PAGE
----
Line 894. Where, from thy sight,] In the preambles of almost all the statutes made during the first twenty years of queen Elizabeth's reign, the word where is employed instead of whereas. It is so used here. MALONE. Line 908. I'll have an Iris-] Iris was the messenger of Juno. JOHNSON.


Line 918. If thou be'st death, I'll give thee England's treasure, &c.] The following passage in Hall's Chronicle, Henry VI. fol. 70. b. suggested the corresponding lines to the author of the old play: "During these doynges, Henry Beaufford, byshop of Winchester, and called the riche Cardynall, departed out of this worlde. This man was-haut in stomach and hygh in countenance, ryche above measure of all men, and to fewe liberal; disdaynful to his kynne, and dreadful to his lovers. His covetous insaciable and hope of long lyfe made hym bothe to forget God, his prynce, and hymselfe, in his latter dayes; for doctor John Baker, his pryvie counsailer and his chapellayn, wrote, that lying on his death-bed, he said these words: Why should I dye, having so muche riches? If the whole realme would save my lyfe, I am able either by pollicie to get it, or by ryches to bye it. Fye will not death be hyred, nor will money do nothynge? When my nephew of Bedford died, I thought my selfe halfe up the whele, but when I sawe myne other nephew of Gloucester disceased, then I thought my selfe able to be equal with kinges, and so thought to increase my treasure in hope to have worne a trypple croune. But I se nowe the worlde fayleth me, and so I am deceyved; praying you all to pray for me.'" MALONE.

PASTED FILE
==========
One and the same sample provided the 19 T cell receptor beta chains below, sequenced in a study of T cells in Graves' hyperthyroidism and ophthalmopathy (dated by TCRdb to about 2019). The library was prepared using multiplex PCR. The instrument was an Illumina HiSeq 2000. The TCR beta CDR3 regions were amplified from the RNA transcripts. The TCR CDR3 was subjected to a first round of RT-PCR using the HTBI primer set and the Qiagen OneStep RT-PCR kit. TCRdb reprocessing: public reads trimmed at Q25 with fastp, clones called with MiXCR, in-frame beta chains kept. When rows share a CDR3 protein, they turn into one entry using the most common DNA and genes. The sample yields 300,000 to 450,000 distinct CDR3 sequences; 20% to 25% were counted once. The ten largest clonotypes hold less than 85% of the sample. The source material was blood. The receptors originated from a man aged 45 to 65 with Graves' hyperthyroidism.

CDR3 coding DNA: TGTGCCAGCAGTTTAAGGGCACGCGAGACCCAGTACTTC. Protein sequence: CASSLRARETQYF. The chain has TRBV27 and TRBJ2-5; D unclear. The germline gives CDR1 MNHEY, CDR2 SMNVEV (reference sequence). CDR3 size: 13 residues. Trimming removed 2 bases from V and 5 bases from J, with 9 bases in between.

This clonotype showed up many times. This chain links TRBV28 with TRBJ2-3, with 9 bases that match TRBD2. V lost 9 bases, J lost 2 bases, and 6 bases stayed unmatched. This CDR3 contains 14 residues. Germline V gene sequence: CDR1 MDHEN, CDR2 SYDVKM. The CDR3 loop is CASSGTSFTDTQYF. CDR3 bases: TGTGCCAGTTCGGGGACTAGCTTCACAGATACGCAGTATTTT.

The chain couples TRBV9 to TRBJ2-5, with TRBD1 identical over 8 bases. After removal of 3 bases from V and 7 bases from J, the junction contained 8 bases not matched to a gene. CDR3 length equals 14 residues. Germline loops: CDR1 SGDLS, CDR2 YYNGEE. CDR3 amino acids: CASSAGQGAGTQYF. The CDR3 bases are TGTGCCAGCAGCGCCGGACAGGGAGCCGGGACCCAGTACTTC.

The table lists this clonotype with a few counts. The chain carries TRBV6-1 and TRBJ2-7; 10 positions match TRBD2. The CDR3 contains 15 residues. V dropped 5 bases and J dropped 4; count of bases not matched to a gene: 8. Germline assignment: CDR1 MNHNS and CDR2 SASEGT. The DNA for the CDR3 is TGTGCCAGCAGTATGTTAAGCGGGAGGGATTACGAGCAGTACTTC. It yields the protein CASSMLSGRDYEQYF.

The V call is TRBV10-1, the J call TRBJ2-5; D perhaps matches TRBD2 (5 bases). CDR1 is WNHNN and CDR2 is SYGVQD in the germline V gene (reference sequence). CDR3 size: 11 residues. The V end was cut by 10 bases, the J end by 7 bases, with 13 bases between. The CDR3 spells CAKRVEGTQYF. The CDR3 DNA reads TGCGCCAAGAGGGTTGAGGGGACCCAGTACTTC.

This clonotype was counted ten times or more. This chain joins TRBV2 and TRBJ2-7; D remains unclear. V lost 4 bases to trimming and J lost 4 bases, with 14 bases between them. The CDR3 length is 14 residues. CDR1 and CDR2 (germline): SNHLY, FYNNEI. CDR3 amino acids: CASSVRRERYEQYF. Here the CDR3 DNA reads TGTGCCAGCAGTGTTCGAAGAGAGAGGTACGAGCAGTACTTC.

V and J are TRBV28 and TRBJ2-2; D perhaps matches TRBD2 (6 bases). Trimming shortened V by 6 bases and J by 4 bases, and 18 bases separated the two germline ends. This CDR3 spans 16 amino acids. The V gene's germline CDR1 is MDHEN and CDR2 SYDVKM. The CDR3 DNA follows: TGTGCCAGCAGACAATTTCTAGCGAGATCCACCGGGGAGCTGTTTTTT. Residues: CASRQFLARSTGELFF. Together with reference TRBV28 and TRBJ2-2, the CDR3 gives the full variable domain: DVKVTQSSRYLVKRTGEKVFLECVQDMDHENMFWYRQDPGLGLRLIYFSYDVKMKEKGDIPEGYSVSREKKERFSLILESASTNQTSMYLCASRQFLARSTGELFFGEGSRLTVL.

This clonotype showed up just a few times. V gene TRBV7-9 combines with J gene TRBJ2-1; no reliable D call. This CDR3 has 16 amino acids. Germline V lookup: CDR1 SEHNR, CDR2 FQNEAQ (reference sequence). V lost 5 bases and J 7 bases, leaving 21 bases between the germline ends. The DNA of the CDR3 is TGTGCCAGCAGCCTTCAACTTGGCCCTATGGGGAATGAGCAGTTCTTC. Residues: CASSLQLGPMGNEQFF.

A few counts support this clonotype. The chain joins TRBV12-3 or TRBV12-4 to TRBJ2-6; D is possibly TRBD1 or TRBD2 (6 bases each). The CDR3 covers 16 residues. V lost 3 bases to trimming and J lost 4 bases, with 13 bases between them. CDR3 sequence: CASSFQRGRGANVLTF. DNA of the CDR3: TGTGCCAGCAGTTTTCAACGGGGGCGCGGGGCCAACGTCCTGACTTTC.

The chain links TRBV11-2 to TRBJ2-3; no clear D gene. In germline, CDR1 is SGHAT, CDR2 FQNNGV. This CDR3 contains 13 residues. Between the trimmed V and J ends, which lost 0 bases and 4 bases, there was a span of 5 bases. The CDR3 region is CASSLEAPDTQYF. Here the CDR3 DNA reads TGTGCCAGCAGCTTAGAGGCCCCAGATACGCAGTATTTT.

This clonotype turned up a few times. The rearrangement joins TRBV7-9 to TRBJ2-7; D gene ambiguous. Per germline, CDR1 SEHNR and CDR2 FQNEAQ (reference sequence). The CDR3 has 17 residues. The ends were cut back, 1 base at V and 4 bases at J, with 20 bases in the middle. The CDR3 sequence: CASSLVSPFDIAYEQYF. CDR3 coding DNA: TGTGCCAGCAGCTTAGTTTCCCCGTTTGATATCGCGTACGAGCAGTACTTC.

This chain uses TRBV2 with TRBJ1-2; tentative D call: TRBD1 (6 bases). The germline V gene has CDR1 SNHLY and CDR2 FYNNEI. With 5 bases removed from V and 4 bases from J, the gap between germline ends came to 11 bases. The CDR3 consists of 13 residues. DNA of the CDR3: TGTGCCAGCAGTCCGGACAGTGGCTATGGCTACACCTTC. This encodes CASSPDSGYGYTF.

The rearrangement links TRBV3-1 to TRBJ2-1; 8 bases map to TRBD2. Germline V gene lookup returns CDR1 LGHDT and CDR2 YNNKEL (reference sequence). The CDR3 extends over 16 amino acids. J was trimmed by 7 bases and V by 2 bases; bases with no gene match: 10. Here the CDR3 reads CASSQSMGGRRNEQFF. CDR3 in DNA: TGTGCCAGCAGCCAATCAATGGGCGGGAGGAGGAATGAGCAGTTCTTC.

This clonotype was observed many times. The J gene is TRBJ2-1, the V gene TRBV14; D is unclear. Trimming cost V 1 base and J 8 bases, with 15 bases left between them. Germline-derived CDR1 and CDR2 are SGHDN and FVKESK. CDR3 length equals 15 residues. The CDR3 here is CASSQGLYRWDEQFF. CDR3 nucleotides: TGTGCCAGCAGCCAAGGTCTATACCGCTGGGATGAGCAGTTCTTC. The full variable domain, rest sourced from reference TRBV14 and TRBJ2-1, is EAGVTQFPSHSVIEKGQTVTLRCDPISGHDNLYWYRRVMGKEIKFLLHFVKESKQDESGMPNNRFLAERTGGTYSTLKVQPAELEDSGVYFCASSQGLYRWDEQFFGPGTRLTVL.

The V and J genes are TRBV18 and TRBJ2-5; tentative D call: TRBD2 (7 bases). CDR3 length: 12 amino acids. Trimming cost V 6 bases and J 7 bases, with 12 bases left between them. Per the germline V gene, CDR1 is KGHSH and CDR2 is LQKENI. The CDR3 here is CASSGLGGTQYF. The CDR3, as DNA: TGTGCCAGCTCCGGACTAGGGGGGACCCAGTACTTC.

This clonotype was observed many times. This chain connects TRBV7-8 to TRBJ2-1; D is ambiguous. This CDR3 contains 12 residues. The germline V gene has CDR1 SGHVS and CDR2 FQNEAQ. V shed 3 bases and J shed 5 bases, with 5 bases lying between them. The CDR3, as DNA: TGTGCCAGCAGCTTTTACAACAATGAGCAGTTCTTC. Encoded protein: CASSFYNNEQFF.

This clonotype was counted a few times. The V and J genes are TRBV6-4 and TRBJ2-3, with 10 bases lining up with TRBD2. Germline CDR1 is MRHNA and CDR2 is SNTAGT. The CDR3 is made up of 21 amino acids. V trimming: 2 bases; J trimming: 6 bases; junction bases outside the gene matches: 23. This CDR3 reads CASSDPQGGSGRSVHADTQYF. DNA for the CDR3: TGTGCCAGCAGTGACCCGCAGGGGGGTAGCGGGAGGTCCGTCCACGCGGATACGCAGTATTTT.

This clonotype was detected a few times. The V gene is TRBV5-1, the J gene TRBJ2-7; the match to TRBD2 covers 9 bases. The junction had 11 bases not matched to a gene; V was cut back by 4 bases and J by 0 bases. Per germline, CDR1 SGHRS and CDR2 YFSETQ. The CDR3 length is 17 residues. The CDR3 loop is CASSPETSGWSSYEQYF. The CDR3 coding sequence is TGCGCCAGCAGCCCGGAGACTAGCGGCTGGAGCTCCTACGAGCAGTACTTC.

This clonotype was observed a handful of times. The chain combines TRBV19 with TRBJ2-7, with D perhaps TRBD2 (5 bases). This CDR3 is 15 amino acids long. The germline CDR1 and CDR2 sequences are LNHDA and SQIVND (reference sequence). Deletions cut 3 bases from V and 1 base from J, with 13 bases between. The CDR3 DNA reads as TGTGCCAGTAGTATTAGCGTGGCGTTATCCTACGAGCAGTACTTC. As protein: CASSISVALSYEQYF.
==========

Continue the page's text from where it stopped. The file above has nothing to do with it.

Line 952. Forbear to judge, &c.]

"Peccantes culpare cave, nam labimur omnes,

"Aut sumus, aut fuimus, vel possumus esse quod hic est."